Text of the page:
Tuesday, October 30, 2012

My beef with donations

Okay, first let me post a little disclaimer. I do not mean anything bad or negative about this post. I'm just stating what I think and how I feel. After all, this is my blog and I write what I want to write about.

If you've ever read my blog before you may know that my Aunt passed away of melanoma almost two years ago (12/26/10). My mom and I made a blog for her so family and friends could read and keep up with her journey. You can read more about her story here. Basically, Aleisha was diagnosed with melanoma when she was 35-years-old. She never tanned and didn't even stay in the sun very long because she was fair-skinned. If she had to be in the sun for a longer period of time, she would always be sure to cover herself. She was very careful. Not because she was afraid of melanoma {did we even hear that word eight years ago?} but because she was careful in general.

Melanoma is not just caused by too much tanning, but that definitely does not help speed up the process.

I love to read the blog Adventures with My Enemy Melanoma. Chelsea is a 25-year-old who was diagnosed with stage III melanoma a few years ago. Girlfriend is a fighter and is doing so well! If you read her blog, you will find out that she loved tanning beds. Today not so much. She spreads the word to help make people aware of this monstrous disease.

Okay, here's my beef.

October is breast cancer awareness month. I'm totally for it. I know several people who are breast cancer survivors and sadly, a few who did not survive.  My mom even went through a lot with it a few years ago. Thankfully everything turned out to be okay. I agree that you should be checked yearly and that money does need to be raised.


When money is being raised and you are promoting another type of cancer, then that's wrong. Also, how do we really know where that money is going?

Let's see...
"D-Feat Breast Cancer" by getting a tan because you need some vitamin D.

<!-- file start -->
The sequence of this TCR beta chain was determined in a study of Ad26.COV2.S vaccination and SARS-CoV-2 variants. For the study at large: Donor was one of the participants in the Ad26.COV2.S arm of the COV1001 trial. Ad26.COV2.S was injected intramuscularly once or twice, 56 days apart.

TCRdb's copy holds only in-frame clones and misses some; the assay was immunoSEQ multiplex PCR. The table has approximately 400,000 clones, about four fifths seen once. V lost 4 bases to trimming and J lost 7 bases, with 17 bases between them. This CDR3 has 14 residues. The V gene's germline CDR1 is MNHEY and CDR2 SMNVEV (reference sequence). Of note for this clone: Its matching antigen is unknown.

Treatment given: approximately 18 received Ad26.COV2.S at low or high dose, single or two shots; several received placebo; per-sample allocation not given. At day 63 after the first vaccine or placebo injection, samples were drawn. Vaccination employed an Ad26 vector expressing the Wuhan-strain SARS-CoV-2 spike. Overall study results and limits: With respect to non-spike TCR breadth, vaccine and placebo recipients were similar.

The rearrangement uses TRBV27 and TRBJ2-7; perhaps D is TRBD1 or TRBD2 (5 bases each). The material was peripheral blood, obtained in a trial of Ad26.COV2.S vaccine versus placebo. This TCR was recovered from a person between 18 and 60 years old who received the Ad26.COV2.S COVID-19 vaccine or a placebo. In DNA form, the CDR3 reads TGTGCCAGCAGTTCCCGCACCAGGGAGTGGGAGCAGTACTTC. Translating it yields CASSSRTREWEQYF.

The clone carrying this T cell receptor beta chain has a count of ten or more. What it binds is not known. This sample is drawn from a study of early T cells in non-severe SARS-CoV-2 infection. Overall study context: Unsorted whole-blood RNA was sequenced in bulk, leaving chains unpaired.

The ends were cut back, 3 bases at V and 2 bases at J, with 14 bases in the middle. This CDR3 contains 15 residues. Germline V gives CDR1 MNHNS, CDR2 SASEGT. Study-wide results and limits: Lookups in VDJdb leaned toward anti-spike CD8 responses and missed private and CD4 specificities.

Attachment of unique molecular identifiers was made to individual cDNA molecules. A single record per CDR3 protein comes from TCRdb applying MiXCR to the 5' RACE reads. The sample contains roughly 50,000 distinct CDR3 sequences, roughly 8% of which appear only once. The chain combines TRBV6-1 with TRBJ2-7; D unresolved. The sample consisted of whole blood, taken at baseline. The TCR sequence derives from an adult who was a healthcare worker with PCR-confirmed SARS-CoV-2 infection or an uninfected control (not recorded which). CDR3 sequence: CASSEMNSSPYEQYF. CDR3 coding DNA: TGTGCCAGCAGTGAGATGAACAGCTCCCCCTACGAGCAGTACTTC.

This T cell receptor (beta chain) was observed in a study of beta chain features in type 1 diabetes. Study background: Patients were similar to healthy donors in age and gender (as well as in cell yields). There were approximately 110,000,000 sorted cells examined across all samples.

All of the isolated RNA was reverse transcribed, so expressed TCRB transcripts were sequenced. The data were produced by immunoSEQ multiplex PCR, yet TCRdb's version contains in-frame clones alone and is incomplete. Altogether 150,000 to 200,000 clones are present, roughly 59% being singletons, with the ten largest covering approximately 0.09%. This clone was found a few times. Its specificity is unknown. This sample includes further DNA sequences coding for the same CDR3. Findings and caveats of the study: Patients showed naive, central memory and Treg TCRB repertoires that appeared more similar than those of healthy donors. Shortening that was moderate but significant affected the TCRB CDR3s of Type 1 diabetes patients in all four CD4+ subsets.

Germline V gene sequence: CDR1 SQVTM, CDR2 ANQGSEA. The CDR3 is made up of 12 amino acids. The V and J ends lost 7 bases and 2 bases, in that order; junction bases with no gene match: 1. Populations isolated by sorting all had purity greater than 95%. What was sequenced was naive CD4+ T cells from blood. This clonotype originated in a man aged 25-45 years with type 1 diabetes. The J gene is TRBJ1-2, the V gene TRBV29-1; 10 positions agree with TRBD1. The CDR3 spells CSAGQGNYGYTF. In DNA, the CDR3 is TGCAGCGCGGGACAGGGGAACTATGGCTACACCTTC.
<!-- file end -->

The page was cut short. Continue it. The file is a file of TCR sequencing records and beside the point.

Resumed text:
So let's just hop in a coffin tanning bed and help prevent breast cancer while you're getting another.


The website Think Before You Pink has some great advice when giving money. Here are some of the questions they say are good to know the answers to before you donate money (to any organization)

1. Does any money from this purchase go to support breast cancer {or any cancer} programs? How much?

 EXAMPLE: In 2010, Dansko shoe company sold pink ribbon clogs. Consumers likely thought that a portion of theirpurchase of pink ribbon clogs went to a breast cancer program. However, purchase of the pink ribbon clogs was not connected to Dansko’s donation—none of the portion of the sales went toward their already set donation of $25,000to Susan G. Komen for the Cure. No matter whether or not you bought the clogs, their donation was the same.

2. What organization will get the money? What will they do with the funds, and how do these programs turn the tide of the breast cancer {or any cancer} epidemic?

EXAMPLE: The KISSES for a Cure music box is advertised by its maker, The BradfordExchange, online with the following: “A portion of the proceeds from this music box will bedonated to help fi ght breast cancer.” It is not clear what breast cancer organizations would benefi t, how much money they would receive, and what programs or work would be funded by the donation.

3. Is there a “cap” on the amount the company will donate? Has this maximum donation already been met? Can you tell?

EXAMPLE: In 2010, Reebok marketed a line of pink ribbon emblazoned footwear and apparel at prices ranging from$50 to $100. Though it heavily promoted the fact that some of their pink ribbon product sales would be donated tothe Avon Breast Cancer Crusade, they set a limit of $750,000, regardless of how many items were sold, and therewas no mechanism in place to alert consumers once the maximum donation had been met.

To find out the answers to these questions or read more about it, you can visit Think Before You Pink here.

Please remember, I'm not "picking" on breast cancer. In fact, I'm sure it is this way for many other donations. I just was appalled by the tanning for a cure {shown above}. I also want to make sure that the money donated goes to the right place so we can find a cure.


  1. It's amazing how little of your donated money actually goes towards what it is you're donating for. Companies can be very misleading!

  2. I was so upset when I attended a breast cancer fundraiser and saw that tanning sessions were being raffled. Let's support one cancer but promote another...

    Love this. I'm glad I'm not the only one who feels this way! PS) Kroger has turkey meat that claims the funds from it help support breast cancer. It kind of freaks me out....

  3. I just cannot get over the raffling of tanning sessions. Chelsea first brought that to my attention. I have also ALWAYS wondered just how much of the money for all of the "pink" items, actually goes to the benefit of breast cancer. I much rather donate $100 than purchase a $100 pink purse, that I would never buy in the first place, for 2% of the money to go towards fighting breast cancer. Thank you for the advice on donating. I shared this with my followers.